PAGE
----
Correction done to Alex Brown's affiliation.
The ISO has taken over control of the Open XML specification and started a committee to consider harmonization with the OpenDocument Format (ODF).
Wednesday was the last day that all resolutions to the new standard, called ISO/IEC 29500, were accepted, according to Brian Jones, a program manager for office at Microsoft who has been involved in the standardization process.
Last week, the ISO (International Organization for Standardization) announced that Office Open XML (OOXML).
Alex Brown, a member of the U.K.'s national standards body who led the Ballot Resolution Meeting in February, laid out what happens next now that Open XML is a standard in his blog.
Three committees have been formed to usher development of the standard going forward, two of which deal with handling Open XML.
The third is dealing specifically with interoperability between Open XML and ODF.
The most extreme voices in this debate areabout Open XML's standardization.
But people dealing with exchanging documents and writing document-oriented software should take note that interoperability is now part of the ISO's digital documents charter. How that work will interact with other ongoing projects is unclear, but it is now be addressed at the level of national standards bodies.
"The DIN Delegate (DIN is the German national standards body) presented an update on the work that they have been doing around translation between the Open XML formats and ODF. I've discussed this a number of times before as being a key piece of the harmonization work," according to Jones.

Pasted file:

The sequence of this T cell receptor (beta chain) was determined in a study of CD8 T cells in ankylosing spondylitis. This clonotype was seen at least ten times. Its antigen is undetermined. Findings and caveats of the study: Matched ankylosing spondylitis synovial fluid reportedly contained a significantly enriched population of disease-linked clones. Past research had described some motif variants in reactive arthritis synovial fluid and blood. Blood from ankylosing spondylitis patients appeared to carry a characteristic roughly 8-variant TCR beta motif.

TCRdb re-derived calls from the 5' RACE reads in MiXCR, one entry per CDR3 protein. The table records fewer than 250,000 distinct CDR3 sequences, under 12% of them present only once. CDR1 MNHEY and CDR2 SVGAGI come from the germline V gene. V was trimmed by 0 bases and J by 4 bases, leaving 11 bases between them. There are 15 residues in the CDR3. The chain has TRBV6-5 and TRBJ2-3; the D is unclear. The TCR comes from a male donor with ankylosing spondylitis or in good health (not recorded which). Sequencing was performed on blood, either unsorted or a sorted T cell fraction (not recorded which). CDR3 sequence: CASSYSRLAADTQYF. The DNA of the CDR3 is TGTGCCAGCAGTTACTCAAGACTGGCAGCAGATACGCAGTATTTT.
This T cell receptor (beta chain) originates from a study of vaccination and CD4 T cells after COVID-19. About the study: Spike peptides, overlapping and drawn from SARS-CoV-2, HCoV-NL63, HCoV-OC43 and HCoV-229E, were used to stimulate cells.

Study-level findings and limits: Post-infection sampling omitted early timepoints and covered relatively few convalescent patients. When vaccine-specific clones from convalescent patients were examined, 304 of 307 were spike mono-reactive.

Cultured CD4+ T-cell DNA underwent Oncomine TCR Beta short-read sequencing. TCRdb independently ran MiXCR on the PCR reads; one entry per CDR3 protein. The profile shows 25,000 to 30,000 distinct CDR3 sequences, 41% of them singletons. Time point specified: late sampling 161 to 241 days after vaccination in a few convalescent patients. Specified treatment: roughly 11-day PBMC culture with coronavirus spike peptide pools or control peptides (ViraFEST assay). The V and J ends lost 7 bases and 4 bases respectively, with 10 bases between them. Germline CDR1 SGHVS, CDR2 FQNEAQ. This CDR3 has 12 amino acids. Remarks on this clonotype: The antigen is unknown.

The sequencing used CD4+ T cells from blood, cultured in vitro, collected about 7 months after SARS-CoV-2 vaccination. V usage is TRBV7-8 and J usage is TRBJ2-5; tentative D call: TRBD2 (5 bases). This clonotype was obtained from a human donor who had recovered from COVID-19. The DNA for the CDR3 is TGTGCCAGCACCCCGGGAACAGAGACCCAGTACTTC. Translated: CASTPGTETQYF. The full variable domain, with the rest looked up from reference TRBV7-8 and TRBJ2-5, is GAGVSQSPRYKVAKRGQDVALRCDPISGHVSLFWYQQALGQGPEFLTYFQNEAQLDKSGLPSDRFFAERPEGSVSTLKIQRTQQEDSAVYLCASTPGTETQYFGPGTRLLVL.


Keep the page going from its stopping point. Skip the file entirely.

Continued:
Meanwhile, thedid not go down without a demonstration.
On Wednesday, sympathizers of the Norwegian committee that was essentially overruled by Norway's standards body to vote yes on the Open XML ballads staged a protest.
If anyone thinks that standards don't matter, take a look at these photos on Flickr of the event.
These people are protesting the fact that the technical committee tasked with forming Norway's position voted against Open XML ISO certification. Yet, Standards Norway decided to vote for it even though the country's issues were not sufficiently addressed.
One committee member, Geir Isene, wrote a quick summary of the drizzly event in his blog, saying that it was only the second IT-related protest in Norway.